G.R. No. 161539 - INTERNATIONAL CONTAINER TERMINAL SERVICES, INC. v. FGU INSURANCE CORPORATION, ET AL.
[G.R. NO. 161539 : April 24, 2009]
INTERNATIONAL CONTAINER TERMINAL SERVICES, INC., Petitioner, v. FGU INSURANCE CORPORATION, HAPAG-LLOYD, HAPAG-LLOYD PHILS., INC., and DESMA CARGO HANDLERS, INC., Respondents.
R E S O L U T I O N
In a Decision dated June 27, 2008, the Court denied the petition filed in this case and affirmed the CA Decision dated October 22, 2003 and Resolution dated January 8, 2004, finding petitioner liable for the full amount of the shipment which was lost while in its charge. Petitioner filed a motion for reconsideration, which was denied by the Court with finality per Resolution dated August 27, 2008.
Undaunted, petitioner filed the present second motion for partial reconsideration where it solely assails the award and reckoning date of the 12% interest imposed by the RTC on it adjudged liability. Petitioner contends that the complaint filed before the RTC is not one for loan or forbearance of money, but one for breach of contract or damages; hence, petitioner insists that the interest rate should be the legal rate of 6%, and not 12%. Petitioner also argues that the RTC reckoned the date when interest should accrue on the date when respondent FGU Insurance Corporation paid the amount insured, or on January 3, 1995. Petitioner contends that this is erroneous and the date should be reckoned from the time when respondent filed the complaint with the RTC, which is on April 10, 1995.
A second look at petitioner's arguments shows that indeed, the interest rate of 6% should have been imposed, and not 12%, as affirmed by the Court. Also, it should have been reckoned from April 10, 1995, when respondent filed by the complaint for sum of money, and not January 3, 1995, which was the date respondent paid the amount insured to the Republic Asahi Glass Corporation (RAGC).
The claim in this case is one for reimbursement of the sum of money paid by FGU Insurance Corporation to RAGC. This is not one for forbearance of money, goods or credit. Forbearance in the context of the usury law is a contractual obligation of lender or creditor to refrain, during a given period of time, from requiring the borrower or debtor to repay a loan or debt then due and payable.1 Thus the interest rate should be as it is hereby fixed at 6%. Moreover, the interest rate of 6% shall be computed from the date of filing of the complaint, i.e., April 10, 1995. This is in accordance with the ruling that where the demand cannot be established with reasonable certainty, the interest shall begin to run only from the date the judgment of the court is made (at which time the quantification of damages may be deemed to have been reasonably ascertained). The actual base for the computation of legal interest shall, in any case, be on the amount finally adjudged.2 chanrobles virtual law library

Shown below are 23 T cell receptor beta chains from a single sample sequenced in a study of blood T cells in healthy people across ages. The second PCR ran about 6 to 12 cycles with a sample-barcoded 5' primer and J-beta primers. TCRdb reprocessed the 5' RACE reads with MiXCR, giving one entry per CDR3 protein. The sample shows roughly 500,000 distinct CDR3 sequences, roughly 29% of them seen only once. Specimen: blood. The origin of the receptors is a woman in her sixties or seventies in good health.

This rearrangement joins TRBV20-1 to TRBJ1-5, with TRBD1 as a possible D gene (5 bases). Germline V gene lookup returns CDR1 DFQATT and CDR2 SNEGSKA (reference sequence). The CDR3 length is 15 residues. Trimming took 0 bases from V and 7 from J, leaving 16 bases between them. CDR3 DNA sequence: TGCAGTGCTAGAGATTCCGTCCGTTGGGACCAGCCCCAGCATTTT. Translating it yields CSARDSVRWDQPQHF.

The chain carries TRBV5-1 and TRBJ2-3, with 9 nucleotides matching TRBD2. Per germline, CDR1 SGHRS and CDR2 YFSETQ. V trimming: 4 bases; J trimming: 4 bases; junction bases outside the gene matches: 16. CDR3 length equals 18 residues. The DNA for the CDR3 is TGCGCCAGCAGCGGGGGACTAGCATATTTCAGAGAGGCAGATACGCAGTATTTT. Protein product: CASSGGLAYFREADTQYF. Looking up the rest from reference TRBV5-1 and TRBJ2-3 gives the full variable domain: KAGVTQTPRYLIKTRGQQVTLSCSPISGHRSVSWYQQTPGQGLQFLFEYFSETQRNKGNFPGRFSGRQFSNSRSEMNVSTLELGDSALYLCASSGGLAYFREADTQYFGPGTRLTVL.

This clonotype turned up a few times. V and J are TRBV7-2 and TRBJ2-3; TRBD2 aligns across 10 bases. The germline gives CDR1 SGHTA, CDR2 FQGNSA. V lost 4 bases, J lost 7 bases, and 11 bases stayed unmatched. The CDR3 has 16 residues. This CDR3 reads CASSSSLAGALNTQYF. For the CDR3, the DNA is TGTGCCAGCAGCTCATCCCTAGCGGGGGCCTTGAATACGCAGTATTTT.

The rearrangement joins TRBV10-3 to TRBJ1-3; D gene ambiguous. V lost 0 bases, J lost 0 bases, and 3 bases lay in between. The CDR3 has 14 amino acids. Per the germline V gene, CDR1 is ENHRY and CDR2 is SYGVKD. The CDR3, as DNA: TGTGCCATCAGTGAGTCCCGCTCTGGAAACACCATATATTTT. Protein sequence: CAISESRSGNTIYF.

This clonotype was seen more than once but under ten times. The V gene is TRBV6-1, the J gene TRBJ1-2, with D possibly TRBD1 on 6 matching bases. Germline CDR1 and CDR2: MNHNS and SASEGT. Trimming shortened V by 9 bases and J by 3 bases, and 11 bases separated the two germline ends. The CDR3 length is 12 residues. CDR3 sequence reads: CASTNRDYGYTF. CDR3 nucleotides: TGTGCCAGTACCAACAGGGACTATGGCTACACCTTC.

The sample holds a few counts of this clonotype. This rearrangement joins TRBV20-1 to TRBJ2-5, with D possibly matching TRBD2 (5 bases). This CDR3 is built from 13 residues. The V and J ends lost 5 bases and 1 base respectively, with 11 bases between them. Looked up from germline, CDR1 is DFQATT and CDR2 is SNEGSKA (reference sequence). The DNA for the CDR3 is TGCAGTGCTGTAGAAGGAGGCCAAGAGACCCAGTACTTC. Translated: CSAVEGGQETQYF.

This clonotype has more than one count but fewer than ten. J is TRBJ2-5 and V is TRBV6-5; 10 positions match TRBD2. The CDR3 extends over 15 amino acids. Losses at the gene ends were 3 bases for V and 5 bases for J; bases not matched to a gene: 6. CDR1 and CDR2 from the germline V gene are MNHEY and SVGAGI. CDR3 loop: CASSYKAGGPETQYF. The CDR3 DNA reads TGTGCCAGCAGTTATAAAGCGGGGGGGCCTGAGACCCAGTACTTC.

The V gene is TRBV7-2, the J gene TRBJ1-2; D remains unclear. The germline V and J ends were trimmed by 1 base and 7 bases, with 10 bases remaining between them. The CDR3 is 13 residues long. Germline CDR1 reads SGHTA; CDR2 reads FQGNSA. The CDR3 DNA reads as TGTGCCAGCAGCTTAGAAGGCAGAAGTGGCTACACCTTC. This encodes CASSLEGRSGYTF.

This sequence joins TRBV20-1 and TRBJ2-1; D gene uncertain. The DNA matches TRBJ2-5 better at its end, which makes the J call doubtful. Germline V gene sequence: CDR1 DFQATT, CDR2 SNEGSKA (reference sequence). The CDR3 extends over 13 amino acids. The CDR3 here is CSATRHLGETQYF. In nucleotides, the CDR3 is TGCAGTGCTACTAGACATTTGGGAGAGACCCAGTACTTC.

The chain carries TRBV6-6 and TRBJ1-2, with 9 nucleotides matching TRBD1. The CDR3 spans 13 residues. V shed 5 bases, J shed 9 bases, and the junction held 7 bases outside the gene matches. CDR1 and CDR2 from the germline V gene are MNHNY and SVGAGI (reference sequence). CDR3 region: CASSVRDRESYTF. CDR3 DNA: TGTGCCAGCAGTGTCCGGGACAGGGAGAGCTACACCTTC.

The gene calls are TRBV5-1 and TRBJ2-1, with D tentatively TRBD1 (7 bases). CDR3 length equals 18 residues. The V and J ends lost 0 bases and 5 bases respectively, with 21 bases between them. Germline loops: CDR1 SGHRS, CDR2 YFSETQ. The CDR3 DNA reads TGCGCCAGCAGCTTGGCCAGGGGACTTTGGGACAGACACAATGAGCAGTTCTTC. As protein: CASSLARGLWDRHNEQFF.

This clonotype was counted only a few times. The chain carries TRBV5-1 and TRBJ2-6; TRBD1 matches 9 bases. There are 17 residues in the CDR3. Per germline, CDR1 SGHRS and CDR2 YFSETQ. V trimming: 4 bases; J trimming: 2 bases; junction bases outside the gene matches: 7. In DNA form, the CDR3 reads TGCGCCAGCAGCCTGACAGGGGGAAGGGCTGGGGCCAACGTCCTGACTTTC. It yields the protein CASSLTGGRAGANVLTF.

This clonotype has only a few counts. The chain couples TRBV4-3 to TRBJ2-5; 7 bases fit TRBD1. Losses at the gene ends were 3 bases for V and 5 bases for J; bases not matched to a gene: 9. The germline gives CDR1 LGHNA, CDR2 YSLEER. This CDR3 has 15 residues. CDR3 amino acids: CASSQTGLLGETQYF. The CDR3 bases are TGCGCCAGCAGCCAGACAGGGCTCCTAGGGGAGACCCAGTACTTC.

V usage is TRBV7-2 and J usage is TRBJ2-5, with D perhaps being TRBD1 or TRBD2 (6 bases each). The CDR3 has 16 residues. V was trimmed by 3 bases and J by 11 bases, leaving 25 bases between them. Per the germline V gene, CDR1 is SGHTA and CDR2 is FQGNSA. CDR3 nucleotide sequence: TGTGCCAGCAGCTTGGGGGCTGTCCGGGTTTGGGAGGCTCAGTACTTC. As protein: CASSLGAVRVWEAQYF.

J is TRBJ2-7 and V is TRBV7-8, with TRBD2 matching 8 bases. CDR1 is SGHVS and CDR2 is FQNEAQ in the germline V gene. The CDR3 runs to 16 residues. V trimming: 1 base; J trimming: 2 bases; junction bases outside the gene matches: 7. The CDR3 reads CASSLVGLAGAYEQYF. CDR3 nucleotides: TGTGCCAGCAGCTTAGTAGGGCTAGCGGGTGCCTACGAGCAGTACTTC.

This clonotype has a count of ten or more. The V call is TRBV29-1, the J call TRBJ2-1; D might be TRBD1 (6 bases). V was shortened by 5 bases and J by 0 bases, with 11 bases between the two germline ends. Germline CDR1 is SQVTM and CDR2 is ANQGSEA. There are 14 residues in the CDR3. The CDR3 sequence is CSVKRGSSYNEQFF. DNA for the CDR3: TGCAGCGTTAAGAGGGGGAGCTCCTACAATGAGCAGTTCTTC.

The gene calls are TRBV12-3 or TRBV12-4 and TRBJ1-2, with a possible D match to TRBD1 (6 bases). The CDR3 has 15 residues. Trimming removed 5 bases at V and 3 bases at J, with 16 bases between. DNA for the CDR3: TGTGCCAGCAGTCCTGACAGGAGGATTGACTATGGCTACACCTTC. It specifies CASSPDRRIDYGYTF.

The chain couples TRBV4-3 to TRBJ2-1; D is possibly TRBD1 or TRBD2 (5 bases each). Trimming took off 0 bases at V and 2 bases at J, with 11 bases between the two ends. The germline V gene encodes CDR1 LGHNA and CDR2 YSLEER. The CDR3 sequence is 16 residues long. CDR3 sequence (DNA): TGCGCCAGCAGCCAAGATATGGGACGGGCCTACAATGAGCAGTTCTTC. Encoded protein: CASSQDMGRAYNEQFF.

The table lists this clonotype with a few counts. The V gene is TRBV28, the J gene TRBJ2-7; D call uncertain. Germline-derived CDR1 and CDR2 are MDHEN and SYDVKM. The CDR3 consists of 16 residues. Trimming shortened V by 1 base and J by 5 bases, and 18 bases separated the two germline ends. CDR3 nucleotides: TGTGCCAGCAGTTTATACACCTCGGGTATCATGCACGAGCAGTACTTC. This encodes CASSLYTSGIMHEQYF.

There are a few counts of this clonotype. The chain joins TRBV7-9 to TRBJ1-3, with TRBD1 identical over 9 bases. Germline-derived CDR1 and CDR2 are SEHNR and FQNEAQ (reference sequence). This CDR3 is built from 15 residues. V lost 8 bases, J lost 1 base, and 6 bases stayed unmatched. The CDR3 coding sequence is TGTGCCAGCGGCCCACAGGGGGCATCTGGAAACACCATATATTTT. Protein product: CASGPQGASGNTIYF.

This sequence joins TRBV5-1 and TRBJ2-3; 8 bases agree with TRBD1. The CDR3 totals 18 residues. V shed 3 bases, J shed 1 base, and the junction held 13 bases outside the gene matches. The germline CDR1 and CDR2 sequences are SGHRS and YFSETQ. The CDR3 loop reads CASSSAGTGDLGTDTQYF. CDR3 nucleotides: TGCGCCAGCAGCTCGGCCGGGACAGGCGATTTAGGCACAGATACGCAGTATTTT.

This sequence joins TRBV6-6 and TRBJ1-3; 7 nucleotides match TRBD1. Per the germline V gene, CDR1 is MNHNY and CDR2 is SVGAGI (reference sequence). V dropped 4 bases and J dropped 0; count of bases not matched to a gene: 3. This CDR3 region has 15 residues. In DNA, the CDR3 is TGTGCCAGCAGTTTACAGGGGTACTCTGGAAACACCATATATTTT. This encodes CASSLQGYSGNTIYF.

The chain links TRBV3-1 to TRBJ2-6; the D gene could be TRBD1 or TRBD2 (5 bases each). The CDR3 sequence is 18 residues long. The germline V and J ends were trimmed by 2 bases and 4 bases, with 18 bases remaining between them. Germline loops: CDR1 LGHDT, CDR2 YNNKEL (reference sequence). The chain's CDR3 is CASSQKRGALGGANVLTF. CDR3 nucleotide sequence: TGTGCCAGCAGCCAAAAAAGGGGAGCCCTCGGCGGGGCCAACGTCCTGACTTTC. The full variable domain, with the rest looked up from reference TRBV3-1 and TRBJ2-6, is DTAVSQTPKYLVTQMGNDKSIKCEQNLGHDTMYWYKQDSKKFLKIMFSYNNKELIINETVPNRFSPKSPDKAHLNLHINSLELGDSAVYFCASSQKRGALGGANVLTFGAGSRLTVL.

WHEREFORE, the second motion for partial reconsideration is GRANTED. The Decision dated June 27, 2008 is MODIFIED. The rate of interest on the principal amount of
P1,875,068.88, as adjudged in the Regional Trial Court Decision dated July 1, 1999 in Civil Case No. 95-73532, and affirmed in the Court's Decision dated June 27, 2008, shall be six percent (6%) per annum computed from the date of filing of the complaint or April 10, 1995 until finality of this judgment. From the time this Decision becomes final and executory and the judgment amount remains unsatisfied, the same shall earn interest at the rate of 12% per annum until its satisfaction.
1 Country Bankers Insurance Corporation v. Lianga Bay and Community Multi-Purpose Cooperative, Inc., 425 Phil. 511, 523 (2002).
2 Gamboa v. Court of Appeals, G.R. No. 117456, May 6, 2005, 458 SCRA 68, 77.
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